Brixton is known worldwide and the South London neighbourhood owes its reputation to the arrival of West Indian migrants, which began in the forties and fifties. This generation, who later became known as the Windrush generation, transformed the local area, developing vibrant markets and community spaces which catered to the Caribbean and other diaspora communities in Brixton.
Since the 1980s, it has made headlines with several uprisings. These were a civil rights reaction against inequality and the sustained racist mistreatment of local people by the police and other local authorities.
Today, that inequality is furthered by gentrification, erasing Brixton’s cultural history. As property prices soar, it is actively pricing out the people and communities that have lived in the area for decades.
Study on the impact branding has on an area by Antreas Panagi and Alfonso Cruz
As a resident of Brixton I have seen my home change over the years and felt moved to act to preserve the place I call home. I decided to join forces with a group of neighbours all united to stop the eviction of local businesses and communities. This is how the anti-gentrification action group, Save Nour was formed.
We now use our skills to stop the building of other developments that contribute to displacement. Save Nour is on a mission to support our local community and to tell the authentic stories of the people of Brixton.
How We Won: The Customers Who Saved Their Local Market — Novara Media
Since August 2020, we’ve been battling against the development of Hondo’s ‘Taylor Tower’, an enormous 20 storey office tower which will boost gentrification, pushing prices up and displacing residents and traders. Our campaign is called #FightTheTower.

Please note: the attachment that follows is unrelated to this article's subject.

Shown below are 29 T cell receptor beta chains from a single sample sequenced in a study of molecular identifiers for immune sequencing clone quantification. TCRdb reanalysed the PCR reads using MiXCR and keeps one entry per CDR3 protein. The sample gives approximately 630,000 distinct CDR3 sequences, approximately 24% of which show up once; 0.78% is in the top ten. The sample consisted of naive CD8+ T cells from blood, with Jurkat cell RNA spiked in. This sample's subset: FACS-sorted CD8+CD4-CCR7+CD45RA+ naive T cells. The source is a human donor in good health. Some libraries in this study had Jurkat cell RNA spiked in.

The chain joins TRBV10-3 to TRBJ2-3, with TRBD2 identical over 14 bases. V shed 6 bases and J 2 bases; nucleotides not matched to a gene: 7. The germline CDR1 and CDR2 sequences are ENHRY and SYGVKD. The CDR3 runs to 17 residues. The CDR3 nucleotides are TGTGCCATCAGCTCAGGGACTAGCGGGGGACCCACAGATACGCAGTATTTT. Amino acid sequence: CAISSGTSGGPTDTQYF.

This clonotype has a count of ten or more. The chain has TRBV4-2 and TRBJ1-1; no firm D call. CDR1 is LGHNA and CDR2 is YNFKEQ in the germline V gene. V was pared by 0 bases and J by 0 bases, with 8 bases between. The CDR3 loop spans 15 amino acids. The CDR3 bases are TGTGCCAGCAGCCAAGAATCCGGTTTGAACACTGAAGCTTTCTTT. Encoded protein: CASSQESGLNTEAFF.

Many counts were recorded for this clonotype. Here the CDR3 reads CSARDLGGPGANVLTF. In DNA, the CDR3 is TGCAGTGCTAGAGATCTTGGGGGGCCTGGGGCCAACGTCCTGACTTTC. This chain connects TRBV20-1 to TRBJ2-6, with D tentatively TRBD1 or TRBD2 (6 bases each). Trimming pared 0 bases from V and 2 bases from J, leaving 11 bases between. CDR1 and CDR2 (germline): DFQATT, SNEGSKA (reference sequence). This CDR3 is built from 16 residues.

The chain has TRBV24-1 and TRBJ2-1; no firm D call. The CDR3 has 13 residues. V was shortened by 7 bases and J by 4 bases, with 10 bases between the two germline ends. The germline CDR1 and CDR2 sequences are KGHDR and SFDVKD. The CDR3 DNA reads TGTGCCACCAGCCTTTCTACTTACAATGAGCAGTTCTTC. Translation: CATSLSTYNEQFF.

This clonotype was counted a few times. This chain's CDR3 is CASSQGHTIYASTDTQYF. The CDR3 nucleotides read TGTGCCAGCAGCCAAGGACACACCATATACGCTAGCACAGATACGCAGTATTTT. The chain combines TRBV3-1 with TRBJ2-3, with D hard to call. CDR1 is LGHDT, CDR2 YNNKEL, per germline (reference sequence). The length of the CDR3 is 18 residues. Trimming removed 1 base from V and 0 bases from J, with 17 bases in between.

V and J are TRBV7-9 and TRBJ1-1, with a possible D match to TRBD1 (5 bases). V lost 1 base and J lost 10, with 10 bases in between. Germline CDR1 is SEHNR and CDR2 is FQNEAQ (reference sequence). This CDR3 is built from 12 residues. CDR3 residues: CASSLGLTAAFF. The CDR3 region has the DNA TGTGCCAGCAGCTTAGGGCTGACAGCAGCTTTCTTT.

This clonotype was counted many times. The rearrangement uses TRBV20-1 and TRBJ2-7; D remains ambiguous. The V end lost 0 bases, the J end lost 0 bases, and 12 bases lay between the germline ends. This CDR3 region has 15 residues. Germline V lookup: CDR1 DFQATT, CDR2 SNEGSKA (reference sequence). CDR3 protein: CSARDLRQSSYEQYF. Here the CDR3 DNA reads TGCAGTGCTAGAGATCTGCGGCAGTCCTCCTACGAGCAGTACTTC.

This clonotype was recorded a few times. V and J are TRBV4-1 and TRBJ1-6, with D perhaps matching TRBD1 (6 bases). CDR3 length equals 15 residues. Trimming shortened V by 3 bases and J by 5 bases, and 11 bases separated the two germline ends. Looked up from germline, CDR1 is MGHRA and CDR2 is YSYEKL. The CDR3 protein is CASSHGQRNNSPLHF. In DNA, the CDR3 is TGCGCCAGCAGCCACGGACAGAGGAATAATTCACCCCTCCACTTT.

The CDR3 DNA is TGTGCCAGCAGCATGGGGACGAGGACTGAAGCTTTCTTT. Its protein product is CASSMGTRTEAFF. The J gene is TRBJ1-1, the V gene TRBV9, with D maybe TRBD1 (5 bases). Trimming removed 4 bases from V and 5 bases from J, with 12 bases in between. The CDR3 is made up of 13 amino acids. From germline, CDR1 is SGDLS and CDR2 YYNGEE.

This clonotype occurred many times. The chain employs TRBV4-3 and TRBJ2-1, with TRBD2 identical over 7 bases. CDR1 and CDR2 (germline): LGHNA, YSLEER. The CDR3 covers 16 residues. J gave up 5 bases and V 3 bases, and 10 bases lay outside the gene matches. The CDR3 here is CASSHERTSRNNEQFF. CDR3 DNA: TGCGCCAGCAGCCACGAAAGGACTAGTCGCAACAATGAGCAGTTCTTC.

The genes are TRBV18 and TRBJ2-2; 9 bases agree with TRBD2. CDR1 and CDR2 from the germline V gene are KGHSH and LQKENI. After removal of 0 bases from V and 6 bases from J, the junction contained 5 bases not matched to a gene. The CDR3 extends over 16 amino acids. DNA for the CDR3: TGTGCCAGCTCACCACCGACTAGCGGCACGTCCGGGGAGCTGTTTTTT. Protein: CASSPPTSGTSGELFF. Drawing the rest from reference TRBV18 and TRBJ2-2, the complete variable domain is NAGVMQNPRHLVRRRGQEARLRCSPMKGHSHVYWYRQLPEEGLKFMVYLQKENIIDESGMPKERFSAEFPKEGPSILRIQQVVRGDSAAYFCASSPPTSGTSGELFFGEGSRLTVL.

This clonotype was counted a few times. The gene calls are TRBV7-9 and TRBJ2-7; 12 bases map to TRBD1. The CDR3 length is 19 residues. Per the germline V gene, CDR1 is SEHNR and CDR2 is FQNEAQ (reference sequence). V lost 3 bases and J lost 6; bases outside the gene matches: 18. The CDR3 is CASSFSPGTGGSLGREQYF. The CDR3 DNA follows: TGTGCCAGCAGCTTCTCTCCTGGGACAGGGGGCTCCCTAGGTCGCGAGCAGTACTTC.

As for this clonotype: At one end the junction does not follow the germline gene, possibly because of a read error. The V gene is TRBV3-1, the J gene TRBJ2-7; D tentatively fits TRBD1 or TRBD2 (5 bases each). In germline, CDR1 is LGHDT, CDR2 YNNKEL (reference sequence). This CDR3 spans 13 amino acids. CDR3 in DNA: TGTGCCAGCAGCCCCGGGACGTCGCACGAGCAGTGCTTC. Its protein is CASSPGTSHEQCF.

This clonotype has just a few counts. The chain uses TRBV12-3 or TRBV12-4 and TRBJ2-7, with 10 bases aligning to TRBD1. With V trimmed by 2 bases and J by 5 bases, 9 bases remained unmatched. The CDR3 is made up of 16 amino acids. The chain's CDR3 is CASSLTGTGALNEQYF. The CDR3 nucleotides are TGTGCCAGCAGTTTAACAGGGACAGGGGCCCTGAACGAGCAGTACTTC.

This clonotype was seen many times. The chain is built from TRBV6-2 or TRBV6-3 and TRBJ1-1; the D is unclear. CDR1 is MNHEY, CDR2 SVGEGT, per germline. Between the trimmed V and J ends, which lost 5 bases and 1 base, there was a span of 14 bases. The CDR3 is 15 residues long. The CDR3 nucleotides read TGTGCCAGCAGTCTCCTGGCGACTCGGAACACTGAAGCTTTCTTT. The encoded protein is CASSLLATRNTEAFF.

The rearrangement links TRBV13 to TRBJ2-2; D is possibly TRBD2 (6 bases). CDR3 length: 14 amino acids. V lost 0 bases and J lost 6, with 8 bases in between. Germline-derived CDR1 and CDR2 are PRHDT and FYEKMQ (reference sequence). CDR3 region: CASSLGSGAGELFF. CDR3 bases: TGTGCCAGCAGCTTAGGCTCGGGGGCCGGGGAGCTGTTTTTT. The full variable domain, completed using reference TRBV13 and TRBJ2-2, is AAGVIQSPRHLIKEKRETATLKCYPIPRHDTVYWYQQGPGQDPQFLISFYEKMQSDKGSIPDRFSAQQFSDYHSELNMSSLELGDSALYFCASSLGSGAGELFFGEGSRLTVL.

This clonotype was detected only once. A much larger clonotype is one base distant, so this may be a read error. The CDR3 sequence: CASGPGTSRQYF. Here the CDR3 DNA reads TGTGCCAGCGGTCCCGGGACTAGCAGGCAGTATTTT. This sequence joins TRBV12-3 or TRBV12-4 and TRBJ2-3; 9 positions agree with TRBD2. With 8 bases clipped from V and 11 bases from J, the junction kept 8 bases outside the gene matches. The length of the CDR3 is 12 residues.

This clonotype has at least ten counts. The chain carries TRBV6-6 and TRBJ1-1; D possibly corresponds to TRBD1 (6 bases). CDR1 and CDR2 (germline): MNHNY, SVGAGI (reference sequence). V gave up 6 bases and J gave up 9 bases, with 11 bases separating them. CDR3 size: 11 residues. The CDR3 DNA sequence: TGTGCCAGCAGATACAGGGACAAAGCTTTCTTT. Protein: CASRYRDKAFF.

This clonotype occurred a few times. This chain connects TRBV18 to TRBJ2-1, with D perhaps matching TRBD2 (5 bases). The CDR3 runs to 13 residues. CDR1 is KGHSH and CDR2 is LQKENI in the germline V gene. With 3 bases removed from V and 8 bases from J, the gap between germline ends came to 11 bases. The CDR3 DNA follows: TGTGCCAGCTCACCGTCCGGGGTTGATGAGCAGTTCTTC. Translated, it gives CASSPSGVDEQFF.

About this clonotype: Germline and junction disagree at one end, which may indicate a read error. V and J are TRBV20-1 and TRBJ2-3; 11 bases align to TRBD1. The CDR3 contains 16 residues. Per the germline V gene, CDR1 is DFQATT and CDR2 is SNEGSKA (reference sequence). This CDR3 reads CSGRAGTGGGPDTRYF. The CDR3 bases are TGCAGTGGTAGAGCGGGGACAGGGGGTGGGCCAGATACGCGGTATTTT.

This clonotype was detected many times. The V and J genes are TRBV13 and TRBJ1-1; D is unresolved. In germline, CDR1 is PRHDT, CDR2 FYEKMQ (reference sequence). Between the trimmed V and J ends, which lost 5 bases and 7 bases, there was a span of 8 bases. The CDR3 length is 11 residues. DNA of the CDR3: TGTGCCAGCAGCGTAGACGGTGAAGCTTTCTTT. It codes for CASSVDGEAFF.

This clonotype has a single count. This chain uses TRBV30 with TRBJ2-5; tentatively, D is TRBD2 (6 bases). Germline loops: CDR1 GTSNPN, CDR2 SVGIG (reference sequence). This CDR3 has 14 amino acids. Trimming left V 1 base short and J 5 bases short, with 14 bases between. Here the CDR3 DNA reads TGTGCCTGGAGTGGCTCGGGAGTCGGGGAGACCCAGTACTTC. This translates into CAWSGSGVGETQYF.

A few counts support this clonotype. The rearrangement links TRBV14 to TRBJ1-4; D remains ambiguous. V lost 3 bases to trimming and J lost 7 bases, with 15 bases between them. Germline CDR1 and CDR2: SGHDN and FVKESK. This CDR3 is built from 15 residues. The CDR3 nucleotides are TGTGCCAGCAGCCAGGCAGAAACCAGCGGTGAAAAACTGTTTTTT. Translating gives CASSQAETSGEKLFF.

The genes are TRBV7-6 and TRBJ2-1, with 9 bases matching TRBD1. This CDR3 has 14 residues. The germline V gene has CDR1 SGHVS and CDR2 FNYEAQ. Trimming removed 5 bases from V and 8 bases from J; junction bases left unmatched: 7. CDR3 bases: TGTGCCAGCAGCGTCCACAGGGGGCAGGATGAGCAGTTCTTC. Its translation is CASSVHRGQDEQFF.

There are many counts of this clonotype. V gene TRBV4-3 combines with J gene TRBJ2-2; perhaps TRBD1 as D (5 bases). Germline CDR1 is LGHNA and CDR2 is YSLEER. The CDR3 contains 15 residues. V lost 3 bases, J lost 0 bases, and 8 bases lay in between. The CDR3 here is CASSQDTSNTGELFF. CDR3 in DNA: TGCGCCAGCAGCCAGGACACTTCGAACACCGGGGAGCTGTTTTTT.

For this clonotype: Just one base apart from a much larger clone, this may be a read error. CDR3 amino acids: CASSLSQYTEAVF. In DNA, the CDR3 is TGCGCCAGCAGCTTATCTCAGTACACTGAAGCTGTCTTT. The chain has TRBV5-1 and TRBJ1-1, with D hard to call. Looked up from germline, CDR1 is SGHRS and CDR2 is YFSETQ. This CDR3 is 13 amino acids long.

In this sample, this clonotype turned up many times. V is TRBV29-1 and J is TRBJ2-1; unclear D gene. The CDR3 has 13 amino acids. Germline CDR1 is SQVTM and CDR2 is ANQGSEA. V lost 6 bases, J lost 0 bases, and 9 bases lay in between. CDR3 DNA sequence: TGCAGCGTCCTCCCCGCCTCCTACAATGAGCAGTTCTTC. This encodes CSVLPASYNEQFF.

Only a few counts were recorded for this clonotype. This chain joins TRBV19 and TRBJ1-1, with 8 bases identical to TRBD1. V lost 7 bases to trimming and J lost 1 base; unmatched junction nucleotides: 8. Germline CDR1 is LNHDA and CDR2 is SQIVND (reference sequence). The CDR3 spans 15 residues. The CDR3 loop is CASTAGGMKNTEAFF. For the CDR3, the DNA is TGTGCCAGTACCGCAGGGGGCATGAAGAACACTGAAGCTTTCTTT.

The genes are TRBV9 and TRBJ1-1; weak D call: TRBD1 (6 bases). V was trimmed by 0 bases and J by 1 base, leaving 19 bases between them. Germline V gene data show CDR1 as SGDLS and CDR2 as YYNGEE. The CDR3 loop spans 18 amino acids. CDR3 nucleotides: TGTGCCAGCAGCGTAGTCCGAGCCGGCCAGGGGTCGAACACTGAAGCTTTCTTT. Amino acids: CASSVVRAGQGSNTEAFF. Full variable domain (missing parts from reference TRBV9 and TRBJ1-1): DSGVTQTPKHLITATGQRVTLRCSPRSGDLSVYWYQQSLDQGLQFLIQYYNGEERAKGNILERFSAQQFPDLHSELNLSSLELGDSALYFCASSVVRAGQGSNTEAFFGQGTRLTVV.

My contribution to Save Nour has been multifaceted, executing creative campaigns that can further the cause, while applying my skills in research, design and communication at the service of my community.
To encourage active conversations within the affected community I designed printed postcards as a tool for the people of the area to have their voices heard. 1404 postcards were sent directly to the Mayor of London and the official Planning Team to create a direct line of communication between those affected and the Government.
To create a multi-channel campaign social media was crucial, across platforms, the Save Nour accounts currently have more than 20k followers. During the campaign these channels were used to employ radical tactics that resulted in viral reactions, all to support and spread the core messages of the cause.
In order to activate change, we implemented Communication Design methods in different forms, inviting the community to actively engage. We used live streams of the Planning Applications Committee meetings on screens in the streets of Brixton. This meant that everyone could be a part of the journey, allowing them to personally hold the Council accountable.
Brixton BUzz — In photos: Brixton community watches the Hondo/Lambeth Council stitch up, 3rd Nov 2020
Another communication method we employed was to create high-impact posters and flyers designed to be posted around the local area. This was to ensure that residents who would not see the digital content, due to a lack of access to the internet or technical ability would still be able to engage with the campaign.